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SIR JOHN FROISSART Chronicles of England, France, Spain and the adjoining countries from the latter part of the reign of Edward II to the coronation of Henry IV. Vol.1

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SIR JOHN FROISSART
Chronicles of England, France, Spain and the adjoining countries from the latter part of the reign of Edward II to the coronation of Henry IV. Vol.1
page 81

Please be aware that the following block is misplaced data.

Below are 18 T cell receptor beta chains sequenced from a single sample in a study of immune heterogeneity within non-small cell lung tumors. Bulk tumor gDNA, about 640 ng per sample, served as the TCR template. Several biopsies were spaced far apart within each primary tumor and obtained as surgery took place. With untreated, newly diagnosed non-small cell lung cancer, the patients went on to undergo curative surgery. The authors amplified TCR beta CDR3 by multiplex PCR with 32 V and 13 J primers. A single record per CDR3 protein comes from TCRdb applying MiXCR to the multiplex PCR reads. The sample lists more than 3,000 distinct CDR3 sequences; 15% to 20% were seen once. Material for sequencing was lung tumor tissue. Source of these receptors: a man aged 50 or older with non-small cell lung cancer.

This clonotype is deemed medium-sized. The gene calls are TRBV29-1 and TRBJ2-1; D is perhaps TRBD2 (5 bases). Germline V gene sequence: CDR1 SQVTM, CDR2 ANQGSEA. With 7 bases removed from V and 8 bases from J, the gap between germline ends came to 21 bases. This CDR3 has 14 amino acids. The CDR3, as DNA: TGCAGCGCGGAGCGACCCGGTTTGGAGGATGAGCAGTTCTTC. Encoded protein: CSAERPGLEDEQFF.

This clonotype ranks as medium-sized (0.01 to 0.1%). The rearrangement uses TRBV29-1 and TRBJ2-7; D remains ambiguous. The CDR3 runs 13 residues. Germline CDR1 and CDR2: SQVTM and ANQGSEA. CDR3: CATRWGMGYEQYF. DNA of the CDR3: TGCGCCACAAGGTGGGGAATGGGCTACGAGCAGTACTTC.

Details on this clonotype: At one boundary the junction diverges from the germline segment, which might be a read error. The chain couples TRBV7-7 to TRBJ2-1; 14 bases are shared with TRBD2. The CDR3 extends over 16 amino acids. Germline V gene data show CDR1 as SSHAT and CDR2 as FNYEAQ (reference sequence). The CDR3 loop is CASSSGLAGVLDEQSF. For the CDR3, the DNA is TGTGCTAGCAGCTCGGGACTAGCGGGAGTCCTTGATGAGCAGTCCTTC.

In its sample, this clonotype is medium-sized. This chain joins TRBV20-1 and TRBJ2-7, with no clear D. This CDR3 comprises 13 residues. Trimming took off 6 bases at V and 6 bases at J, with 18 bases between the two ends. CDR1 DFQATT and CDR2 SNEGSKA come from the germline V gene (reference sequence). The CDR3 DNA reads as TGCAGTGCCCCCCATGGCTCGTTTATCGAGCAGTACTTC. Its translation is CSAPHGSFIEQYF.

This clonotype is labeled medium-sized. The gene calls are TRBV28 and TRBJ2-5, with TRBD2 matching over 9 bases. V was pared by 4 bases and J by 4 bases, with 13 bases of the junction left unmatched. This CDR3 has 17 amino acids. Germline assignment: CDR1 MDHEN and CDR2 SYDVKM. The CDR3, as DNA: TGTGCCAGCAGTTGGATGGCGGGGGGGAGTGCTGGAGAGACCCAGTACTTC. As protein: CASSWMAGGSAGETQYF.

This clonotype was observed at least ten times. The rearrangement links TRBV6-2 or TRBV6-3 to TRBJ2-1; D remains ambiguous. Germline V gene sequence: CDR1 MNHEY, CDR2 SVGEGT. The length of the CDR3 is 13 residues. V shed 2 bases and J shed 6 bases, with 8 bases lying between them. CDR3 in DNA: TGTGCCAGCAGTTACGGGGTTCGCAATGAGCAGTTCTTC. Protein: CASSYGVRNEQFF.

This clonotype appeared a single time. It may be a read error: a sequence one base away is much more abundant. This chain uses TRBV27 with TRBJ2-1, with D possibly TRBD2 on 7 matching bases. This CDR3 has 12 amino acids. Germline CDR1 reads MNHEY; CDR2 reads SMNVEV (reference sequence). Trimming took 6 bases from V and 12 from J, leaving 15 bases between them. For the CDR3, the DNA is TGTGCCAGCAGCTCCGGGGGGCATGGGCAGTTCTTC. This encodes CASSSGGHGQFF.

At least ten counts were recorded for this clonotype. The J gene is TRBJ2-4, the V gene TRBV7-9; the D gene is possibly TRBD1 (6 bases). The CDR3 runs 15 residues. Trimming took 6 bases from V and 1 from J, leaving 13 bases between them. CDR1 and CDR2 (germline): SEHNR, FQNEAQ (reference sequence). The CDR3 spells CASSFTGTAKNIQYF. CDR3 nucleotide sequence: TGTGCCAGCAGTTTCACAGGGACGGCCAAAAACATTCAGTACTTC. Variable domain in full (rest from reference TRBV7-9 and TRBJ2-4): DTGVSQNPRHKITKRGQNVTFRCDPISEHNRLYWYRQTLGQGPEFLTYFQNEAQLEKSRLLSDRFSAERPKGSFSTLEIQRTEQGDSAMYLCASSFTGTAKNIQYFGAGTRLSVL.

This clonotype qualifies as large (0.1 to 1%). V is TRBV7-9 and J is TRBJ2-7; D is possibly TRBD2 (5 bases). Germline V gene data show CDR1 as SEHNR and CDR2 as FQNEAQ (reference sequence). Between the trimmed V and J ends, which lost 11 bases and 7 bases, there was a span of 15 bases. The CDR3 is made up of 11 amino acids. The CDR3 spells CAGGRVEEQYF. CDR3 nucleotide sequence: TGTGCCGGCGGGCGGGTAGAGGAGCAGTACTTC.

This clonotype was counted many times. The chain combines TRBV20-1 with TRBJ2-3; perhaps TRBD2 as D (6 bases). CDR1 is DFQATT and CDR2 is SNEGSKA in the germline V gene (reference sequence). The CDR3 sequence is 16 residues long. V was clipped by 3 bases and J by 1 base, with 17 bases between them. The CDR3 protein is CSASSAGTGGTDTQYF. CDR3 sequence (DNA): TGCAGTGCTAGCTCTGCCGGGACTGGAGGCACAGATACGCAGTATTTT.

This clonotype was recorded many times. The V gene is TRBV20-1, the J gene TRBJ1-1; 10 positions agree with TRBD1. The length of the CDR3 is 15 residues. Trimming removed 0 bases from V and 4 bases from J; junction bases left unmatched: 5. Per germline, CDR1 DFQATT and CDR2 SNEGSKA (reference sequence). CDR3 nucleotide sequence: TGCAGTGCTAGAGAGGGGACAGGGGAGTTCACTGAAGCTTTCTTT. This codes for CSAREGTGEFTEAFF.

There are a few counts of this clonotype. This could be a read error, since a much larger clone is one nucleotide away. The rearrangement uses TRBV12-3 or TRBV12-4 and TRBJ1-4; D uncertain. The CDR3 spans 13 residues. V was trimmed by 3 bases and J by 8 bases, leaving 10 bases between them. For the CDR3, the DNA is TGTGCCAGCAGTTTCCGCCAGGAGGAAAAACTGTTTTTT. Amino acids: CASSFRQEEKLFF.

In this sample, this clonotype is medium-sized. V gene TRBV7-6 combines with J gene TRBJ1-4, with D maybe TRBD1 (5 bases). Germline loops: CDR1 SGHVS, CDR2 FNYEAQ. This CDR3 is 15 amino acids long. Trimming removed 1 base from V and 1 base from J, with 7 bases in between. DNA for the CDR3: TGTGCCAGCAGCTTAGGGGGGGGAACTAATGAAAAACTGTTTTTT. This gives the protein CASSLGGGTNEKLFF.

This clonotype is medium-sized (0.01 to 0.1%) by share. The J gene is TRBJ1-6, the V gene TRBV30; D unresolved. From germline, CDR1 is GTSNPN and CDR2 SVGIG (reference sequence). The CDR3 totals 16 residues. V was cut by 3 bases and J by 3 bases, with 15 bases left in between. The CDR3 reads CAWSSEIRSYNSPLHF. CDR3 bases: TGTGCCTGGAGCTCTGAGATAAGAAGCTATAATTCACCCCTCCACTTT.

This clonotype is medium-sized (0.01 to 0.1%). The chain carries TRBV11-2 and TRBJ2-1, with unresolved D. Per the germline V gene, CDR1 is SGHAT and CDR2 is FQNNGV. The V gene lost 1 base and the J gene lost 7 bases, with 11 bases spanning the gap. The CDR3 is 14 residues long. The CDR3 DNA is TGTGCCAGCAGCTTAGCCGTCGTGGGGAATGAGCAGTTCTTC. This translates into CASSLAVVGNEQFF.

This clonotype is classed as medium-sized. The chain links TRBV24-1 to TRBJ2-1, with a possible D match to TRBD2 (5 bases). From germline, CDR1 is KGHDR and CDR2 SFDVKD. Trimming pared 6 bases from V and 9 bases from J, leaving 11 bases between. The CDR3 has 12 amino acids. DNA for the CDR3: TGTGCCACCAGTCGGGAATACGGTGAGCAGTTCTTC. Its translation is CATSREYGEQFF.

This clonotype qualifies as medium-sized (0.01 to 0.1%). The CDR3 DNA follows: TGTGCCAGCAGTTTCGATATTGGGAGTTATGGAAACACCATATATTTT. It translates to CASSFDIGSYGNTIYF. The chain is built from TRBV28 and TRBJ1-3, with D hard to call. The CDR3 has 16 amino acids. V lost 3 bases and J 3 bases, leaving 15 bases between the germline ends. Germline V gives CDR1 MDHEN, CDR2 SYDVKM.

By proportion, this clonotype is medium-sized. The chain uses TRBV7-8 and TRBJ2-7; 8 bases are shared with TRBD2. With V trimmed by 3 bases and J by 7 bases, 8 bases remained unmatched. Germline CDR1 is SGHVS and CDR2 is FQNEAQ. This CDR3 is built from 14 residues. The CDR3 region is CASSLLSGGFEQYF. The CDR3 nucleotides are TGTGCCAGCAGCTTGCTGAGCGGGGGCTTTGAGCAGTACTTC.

ixx ought,' as much as poffible, never to lofe fight of two obje&s which I have particularly endeavoured to point out in the preceding pages : I mean to fayy on one hand, the details of his life, his different attachments Jo divers princes and to certain lords, .the connexions he had, or the friendihips he contrafted 'with various perfons -f on the. other, the fituations in which he was placed when he wrote his hiftory, what parts of it were undertaken at the felicitation of the count de Namur, a partifan of the Englifh, and thofe which he compofed by the command of the count de Blois, a friend to France. For, if we be determined to perfuade ourfelves, that he ought to be difpofed to favour the Engliih in ail he relates to the year 1369 ; from the fame reafon. heil'ould lean to the French in all the enfuing years to the conclufion of his chronicle, I muft not neglcft to mention that his prejudices are fometimes, vifible when he enters into the minuteft details, as we may be convinced by the praifes he gives to the piety and other virtues of the count de Foix, ftrongly contracted by thofe aftions of cruelty he had juft before related. But an hiftorian, difcngaged from all paffion, fhould hold an even balance between the different parties ; when to this quality he fhall add, that which caimot be refufed to Froiffart, I mean, a continual anxiety to be informed of eyery event, and of every particular, that may intereft his readers ; he will yet be very far from perfe&ion, if with thefe acquirements he does not exer'cife a found criticifm, which, in the multitude of difcordant relations, knows how to feparate every thing that is -- datant


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